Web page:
Florida Gardening in June

June Gardening:

First, yes, I am completely aware that it is no longer June. I haven’t turned senile. I know it’s July. I just returned from a visit in Wisconsin, which is why this ‘June’ gardening is actually being published now (I forgot to pack my FL gardening books.).

My poor gardens have been severely neglected and need a good weeding. I have spent so much time designing other gardens and workshops, that I have abandoned my own green space. Luckily, it’s raining pretty consistently, and I don’t grow too many annuals this time of year, so I just need to get outside and weed.

Learning to Grow in Florida marked it’s one year! What began as a healthy emotional outlet (both gardening and writing) has inspired me to begin my own non-profit, Pineapple Acres – a holistic gardening space that offers gardening classes, workshops, holistic design and a chance to experience the spiritual love of nature. In the last year, my backyard wasn’t the only being that transformed and blossomed. I feel unrecognizable to who I was last summer. And that’s a good thing. I hope to continue to grow, and thank all of you for being a part of this journey. Cheers to a year filled with love, joy and beautiful plants!

What to plant in the vegetable garden:

The only thing growing in my annual raised beds are compost volunteers or kitchen to garden experiments. Still, there are a few vegetables that can handle the heat and humidity:

  • okras
  • sweet potatoes
  • Southern peas
  • calabaza
  • chayote
  • dasheen
  • Jerusalem artichoke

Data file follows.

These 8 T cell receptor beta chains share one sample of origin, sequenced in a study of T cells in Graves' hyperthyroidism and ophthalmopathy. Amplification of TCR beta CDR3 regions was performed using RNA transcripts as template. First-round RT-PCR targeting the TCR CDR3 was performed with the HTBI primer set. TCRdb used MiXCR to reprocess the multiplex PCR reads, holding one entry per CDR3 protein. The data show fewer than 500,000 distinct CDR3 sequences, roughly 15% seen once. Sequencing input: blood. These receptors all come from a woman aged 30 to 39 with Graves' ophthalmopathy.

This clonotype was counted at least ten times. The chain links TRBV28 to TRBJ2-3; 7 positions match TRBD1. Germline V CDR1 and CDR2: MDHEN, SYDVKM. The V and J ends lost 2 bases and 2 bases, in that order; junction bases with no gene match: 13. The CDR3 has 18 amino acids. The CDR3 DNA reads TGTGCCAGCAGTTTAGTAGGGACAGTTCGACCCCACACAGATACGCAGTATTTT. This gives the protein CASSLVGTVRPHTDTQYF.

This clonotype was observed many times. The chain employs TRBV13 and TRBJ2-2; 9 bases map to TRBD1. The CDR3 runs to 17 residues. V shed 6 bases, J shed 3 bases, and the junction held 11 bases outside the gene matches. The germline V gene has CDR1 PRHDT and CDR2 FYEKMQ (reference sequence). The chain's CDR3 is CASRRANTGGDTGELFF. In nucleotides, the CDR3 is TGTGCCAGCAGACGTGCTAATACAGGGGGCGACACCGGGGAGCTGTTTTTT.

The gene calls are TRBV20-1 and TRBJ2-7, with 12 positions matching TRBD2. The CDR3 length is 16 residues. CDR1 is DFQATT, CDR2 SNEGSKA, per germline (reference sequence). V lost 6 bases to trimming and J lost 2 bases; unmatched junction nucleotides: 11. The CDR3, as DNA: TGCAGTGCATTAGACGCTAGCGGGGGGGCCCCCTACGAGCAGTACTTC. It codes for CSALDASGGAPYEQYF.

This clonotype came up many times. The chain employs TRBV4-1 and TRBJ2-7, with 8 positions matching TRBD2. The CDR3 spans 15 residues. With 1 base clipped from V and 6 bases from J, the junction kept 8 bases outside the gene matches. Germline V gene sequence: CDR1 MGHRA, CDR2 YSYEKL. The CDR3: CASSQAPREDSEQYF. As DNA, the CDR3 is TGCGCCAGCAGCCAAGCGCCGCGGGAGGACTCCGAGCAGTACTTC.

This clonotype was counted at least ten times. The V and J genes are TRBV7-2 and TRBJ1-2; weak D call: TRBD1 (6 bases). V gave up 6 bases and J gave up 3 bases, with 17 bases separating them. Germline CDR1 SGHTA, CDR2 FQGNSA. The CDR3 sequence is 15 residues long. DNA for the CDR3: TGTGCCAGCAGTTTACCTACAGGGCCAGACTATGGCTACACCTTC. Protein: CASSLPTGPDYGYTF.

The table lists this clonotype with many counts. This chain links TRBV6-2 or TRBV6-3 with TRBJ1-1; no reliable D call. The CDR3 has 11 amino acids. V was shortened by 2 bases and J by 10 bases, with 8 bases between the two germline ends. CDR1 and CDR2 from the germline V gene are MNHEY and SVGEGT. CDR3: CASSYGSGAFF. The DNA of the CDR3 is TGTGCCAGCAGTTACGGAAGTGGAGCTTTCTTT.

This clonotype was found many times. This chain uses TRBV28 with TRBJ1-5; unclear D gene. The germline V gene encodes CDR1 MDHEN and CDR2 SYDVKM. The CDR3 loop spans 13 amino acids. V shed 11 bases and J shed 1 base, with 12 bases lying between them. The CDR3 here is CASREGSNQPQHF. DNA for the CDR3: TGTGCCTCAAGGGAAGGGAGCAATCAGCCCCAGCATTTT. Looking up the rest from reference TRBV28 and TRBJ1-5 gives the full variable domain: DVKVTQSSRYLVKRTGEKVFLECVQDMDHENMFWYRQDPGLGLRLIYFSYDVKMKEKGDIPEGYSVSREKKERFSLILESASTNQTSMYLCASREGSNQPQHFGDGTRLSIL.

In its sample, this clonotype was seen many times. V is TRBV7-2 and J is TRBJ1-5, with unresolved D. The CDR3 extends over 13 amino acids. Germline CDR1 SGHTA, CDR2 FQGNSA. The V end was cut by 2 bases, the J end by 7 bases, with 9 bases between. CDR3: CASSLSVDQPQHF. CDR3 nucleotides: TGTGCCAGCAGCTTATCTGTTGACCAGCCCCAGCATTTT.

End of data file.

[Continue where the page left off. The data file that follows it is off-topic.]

• malanga

What I harvested:

  • pineapples
  • Jamaican cherries
  • tomatoes
  • strawberries (I have a few plants tucked in shade.)
  • greens

What is flowering:

  • Jamaican strawberry tree (I’m getting so many cherries on this tree!)
  • crepe mrytle
  • oleander
  • periwinkle
  • perennial peanut
  • desert rose
  • marigolds
  • hibiscus
  • squashes
  • watermelon
  • milkweed
  • crinum lily
  • plumeria


Maccubbin, Tom. Month-By-Month Gardening Florida: What to Do Each Month to Have a Beautiful Garden All Year. Minneapolis, MN: Cool Springs Press, 2014.

2 thoughts on “Florida Gardening in June”

  1. How traditionally Southern! Many of those, particularly watermelon, are not grown here because of the lack of warmth. I have grown okra a few times only because it is not available in markets here. It is reasonably productive, but not overly productive like it is in where summers are warmer, and the weather stays warm at night.

    Liked by 2 people

Leave a Reply

Fill in your details below or click an icon to log in:

WordPress.com Logo

You are commenting using your WordPress.com account. Log Out /  Change )

Google+ photo

You are commenting using your Google+ account. Log Out /  Change )

Twitter picture

You are commenting using your Twitter account. Log Out /  Change )

Facebook photo

You are commenting using your Facebook account. Log Out /  Change )

Connecting to %s